Working and living in Washington, DC
offers its share of surreal moments. Such as seeing Ralph Nader
on the street every day, who attempts to hide behind a conspicuous floppy felt hat, or discovering that the unassuming guy you bump into every night when you walk your dog is in reality the political operative who spearheaded the war on John Ashcroft
’s nomination. Walking home every night on 17th Street
, I look at the after-work crowds sprawled out on restaurant patios and wonder who they really are -- what good or evil do these people commit every day in the halls of Congress
Yesterday, I was introduced to a new colleague at work -- a guy who spent the last thirty years in journalism and politics. Noticing the Howard Dean paraphernalia stuck to my office door (as well as the embarrassing poster advertising EA’s “Return of the King” video game, a game I don’t even own), he told me that he just doesn’t like Dean.
“He’s just a rich guy he said, a Yale guy. He’s the same as George Bush.”
“Who do you support?” I asked.
He hemmed and hawed about Gephardt, but then told me, “Joe Lieberman has been around awhile, he’s a good man.”
I continued to grill him on his political interests, a subject he was delighted to discuss at length, despite the fact that he had to leave. What struck me most about the exchange, though, was that he wasn’t the least bit interested in why I like Howard Dean -- he could have cared less about my political beliefs at all. You’d think that if he disliked Dean as much as he said he did he would have been interested in just why I liked him -- but that didn’t seem to be the case.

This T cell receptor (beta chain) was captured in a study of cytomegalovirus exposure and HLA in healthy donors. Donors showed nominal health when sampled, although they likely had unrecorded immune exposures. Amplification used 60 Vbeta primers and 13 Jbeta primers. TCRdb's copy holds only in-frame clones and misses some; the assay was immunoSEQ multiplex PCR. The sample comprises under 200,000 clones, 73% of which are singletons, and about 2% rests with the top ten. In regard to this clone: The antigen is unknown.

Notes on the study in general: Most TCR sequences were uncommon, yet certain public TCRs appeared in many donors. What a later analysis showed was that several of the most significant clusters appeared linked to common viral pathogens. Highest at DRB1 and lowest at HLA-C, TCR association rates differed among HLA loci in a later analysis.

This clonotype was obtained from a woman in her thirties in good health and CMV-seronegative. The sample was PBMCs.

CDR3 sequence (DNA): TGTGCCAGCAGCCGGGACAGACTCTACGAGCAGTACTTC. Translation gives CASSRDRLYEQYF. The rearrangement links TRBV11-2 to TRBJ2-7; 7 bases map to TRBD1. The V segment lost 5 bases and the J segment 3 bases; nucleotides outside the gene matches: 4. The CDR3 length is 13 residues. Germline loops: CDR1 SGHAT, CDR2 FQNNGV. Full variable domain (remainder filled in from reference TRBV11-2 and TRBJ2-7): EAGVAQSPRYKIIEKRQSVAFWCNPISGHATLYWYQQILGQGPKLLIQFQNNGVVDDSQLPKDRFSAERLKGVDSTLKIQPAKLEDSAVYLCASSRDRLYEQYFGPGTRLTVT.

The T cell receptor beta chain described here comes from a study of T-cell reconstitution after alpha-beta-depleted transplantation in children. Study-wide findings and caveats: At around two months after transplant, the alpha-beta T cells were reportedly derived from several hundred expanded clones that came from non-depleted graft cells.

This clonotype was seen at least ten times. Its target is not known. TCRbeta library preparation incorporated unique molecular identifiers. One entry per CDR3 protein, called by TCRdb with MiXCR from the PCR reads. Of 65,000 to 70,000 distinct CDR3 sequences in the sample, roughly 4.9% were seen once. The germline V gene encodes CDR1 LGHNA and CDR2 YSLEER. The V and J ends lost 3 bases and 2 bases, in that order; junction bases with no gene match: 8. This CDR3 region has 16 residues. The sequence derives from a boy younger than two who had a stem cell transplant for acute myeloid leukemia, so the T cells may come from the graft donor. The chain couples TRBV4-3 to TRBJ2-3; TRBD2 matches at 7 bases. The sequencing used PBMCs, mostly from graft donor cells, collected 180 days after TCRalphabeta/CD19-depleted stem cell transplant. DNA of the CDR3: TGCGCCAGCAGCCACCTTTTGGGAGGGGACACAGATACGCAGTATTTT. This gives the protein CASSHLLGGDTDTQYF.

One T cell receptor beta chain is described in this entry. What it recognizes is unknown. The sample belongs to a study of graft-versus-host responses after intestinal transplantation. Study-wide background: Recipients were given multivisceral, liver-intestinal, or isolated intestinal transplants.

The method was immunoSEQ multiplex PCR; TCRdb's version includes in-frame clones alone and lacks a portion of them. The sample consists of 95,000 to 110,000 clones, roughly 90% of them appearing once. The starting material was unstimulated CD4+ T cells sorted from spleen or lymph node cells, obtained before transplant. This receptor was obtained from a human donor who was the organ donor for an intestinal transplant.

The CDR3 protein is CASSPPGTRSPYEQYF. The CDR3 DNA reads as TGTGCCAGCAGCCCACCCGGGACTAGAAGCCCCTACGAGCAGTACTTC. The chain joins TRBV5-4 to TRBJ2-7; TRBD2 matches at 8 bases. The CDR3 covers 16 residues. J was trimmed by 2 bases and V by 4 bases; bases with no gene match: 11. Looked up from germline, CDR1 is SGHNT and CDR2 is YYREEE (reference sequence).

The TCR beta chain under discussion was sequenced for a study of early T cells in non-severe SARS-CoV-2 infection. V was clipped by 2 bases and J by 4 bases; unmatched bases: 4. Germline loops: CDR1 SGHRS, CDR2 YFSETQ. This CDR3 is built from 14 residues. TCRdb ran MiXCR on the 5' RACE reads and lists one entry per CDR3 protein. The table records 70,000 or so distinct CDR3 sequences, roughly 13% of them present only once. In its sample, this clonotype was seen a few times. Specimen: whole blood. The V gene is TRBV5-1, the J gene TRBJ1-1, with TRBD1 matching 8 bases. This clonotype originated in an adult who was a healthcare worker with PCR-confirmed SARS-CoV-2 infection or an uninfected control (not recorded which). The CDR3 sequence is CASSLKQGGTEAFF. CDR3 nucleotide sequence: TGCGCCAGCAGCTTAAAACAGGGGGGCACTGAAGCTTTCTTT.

And therein lies the problem with the Democratic Party -- its longtime members and leaders have no interest in what young people (and I’m nearly 30, so I’m not that young, anymore) have to say. They expect to field people they like -- like Joe Lieberman -- simply because of time served, and not because of the issues. And we’re expected to blindly go along with it and vote for whomever they’ve prescribed for the rest of us to support.
Is it any wonder that young people feel disconnected from the political process?